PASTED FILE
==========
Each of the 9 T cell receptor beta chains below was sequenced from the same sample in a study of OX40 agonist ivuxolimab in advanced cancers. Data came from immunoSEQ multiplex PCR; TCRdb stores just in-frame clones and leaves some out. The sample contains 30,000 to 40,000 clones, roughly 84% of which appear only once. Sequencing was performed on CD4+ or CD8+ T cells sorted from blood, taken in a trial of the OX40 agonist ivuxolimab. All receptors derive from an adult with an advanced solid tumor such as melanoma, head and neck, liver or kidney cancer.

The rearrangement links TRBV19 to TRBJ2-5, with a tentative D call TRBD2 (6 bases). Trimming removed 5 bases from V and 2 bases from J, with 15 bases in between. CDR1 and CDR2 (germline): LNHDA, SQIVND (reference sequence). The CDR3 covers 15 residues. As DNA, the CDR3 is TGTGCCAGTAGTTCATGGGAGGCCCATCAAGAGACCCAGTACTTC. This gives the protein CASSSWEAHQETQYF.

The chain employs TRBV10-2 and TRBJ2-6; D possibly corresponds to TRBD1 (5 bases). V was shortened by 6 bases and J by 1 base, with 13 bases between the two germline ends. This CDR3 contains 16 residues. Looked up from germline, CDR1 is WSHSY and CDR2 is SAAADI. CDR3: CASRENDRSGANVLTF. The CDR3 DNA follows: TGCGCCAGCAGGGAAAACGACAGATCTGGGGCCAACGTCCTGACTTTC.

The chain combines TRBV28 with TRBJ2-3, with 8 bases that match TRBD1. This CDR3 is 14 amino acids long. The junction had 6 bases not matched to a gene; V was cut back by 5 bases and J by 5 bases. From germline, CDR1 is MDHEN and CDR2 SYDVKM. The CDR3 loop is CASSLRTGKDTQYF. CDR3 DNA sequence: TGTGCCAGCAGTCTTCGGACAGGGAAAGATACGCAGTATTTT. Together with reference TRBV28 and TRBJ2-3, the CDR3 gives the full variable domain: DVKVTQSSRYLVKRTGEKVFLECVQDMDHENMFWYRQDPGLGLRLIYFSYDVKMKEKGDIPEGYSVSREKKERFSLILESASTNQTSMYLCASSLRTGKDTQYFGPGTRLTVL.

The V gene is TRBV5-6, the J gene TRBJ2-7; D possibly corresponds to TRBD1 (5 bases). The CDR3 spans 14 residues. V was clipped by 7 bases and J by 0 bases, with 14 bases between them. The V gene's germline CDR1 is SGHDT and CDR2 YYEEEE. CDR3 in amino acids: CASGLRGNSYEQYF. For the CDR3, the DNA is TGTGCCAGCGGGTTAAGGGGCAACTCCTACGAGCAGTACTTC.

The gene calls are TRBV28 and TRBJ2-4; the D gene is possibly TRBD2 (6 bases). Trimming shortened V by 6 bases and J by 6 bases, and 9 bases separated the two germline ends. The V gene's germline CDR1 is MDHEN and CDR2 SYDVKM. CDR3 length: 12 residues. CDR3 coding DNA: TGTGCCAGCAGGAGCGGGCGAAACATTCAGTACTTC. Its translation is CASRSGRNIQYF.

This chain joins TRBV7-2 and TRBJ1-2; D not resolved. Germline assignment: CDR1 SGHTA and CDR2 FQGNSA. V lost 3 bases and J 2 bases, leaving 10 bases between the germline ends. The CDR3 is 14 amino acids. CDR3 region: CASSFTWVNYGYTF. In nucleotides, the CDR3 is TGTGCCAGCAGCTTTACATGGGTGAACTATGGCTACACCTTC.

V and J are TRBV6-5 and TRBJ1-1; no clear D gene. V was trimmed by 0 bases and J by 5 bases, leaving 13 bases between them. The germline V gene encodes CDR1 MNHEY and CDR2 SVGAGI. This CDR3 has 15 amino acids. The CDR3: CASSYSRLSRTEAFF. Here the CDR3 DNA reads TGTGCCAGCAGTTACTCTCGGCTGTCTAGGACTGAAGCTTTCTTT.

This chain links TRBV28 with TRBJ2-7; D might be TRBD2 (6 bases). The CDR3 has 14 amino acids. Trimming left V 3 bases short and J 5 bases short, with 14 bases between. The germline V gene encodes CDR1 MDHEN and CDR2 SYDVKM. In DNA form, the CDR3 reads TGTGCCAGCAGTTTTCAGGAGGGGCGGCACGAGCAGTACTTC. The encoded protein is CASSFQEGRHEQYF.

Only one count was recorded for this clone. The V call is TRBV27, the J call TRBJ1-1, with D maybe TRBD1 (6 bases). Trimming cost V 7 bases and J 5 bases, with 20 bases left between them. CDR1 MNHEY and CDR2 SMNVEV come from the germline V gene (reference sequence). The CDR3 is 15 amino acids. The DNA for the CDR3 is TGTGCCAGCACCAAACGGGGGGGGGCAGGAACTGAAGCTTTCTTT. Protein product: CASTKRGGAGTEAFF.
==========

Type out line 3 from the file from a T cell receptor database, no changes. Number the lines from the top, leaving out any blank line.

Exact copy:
The chain employs TRBV10-2 and TRBJ2-6; D possibly corresponds to TRBD1 (5 bases). V was shortened by 6 bases and J by 1 base, with 13 bases between the two germline ends. This CDR3 contains 16 residues. Looked up from germline, CDR1 is WSHSY and CDR2 is SAAADI. CDR3: CASRENDRSGANVLTF. The CDR3 DNA follows: TGCGCCAGCAGGGAAAACGACAGATCTGGGGCCAACGTCCTGACTTTC.